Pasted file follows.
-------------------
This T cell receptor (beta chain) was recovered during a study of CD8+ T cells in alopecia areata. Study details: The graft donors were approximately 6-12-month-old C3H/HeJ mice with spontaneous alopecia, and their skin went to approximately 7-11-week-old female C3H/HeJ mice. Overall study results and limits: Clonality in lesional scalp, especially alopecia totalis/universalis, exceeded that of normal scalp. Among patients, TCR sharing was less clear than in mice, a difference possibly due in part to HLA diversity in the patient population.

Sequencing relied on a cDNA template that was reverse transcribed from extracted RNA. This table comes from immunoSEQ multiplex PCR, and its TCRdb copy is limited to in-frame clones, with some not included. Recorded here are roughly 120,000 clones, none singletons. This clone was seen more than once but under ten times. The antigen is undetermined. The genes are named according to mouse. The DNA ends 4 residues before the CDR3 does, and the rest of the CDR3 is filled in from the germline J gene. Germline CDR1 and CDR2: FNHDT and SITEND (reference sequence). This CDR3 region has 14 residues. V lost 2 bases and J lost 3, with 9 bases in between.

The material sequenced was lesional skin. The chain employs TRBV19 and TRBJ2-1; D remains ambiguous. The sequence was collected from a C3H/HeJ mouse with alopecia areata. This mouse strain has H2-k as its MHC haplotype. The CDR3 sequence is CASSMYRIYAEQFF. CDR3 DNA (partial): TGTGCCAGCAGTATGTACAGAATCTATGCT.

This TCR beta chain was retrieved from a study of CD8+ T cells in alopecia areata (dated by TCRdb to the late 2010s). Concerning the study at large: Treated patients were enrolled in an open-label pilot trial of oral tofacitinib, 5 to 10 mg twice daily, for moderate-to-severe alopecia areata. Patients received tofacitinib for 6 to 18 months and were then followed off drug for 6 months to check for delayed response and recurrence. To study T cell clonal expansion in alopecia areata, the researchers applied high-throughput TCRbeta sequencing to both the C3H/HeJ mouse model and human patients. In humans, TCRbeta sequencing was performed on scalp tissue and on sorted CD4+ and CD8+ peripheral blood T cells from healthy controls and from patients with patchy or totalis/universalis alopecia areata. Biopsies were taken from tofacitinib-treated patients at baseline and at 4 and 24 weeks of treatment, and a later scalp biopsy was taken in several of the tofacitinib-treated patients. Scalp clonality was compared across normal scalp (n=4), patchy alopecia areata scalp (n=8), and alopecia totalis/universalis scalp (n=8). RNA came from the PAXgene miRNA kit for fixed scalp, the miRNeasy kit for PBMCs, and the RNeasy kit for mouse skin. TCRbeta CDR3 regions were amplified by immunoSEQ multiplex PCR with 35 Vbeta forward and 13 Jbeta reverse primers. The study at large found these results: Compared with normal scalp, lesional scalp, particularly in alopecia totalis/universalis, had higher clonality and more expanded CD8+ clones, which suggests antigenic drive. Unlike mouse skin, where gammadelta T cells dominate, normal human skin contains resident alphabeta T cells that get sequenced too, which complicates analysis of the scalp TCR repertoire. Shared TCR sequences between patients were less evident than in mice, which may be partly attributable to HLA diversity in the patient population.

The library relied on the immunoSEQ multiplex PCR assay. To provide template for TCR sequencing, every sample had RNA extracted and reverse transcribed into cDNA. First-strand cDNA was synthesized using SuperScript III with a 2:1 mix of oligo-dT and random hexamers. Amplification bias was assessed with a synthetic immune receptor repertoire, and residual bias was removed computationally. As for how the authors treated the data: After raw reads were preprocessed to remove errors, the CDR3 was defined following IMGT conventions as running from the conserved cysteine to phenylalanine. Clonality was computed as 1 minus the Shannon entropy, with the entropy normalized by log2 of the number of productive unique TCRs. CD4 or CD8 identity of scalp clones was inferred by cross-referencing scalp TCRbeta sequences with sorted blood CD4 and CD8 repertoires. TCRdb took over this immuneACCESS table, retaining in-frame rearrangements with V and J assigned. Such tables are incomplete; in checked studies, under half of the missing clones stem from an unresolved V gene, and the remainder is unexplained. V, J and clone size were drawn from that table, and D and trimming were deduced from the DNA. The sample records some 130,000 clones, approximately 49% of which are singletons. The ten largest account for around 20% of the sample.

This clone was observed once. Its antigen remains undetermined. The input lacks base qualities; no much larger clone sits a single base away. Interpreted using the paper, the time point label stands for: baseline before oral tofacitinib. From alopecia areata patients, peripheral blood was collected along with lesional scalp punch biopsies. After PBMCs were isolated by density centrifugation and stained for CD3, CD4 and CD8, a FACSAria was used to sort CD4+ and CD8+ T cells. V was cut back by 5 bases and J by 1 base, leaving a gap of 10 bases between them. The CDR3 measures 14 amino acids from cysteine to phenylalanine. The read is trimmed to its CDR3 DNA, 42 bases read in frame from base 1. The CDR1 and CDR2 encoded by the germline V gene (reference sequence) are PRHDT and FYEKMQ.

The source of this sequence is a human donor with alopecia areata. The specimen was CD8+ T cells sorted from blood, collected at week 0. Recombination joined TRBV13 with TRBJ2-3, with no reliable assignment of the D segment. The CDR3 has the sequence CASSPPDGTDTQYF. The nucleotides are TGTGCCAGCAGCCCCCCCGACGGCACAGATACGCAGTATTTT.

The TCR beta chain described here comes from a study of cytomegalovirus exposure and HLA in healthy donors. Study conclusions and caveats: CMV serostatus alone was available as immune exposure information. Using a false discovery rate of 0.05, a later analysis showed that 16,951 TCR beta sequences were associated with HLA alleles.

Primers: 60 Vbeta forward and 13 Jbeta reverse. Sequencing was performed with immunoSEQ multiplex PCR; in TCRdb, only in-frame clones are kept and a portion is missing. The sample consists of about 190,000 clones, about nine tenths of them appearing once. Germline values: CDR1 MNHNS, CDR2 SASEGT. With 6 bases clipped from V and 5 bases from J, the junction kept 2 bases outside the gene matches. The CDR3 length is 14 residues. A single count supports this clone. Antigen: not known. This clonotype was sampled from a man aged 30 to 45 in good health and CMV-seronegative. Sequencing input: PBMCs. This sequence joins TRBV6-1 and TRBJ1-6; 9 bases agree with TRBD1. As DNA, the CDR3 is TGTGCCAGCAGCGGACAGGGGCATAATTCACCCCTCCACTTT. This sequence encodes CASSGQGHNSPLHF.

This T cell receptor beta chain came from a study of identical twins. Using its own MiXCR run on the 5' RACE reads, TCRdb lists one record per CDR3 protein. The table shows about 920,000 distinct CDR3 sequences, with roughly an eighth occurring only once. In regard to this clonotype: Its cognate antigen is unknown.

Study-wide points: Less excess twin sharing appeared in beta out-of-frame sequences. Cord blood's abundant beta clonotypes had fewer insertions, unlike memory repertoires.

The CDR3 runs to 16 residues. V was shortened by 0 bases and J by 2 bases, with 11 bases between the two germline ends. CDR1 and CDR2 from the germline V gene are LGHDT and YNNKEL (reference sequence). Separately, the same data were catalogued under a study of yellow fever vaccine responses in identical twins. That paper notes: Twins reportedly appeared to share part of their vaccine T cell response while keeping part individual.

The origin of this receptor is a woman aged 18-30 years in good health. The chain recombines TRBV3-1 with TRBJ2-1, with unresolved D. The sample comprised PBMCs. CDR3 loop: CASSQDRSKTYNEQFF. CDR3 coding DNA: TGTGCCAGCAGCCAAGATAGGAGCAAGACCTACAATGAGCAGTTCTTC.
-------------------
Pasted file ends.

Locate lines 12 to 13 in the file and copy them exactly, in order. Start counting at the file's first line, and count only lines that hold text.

The CDR3 runs to 16 residues. V was shortened by 0 bases and J by 2 bases, with 11 bases between the two germline ends. CDR1 and CDR2 from the germline V gene are LGHDT and YNNKEL (reference sequence). Separately, the same data were catalogued under a study of yellow fever vaccine responses in identical twins. That paper notes: Twins reportedly appeared to share part of their vaccine T cell response while keeping part individual.

The origin of this receptor is a woman aged 18-30 years in good health. The chain recombines TRBV3-1 with TRBJ2-1, with unresolved D. The sample comprised PBMCs. CDR3 loop: CASSQDRSKTYNEQFF. CDR3 coding DNA: TGTGCCAGCAGCCAAGATAGGAGCAAGACCTACAATGAGCAGTTCTTC.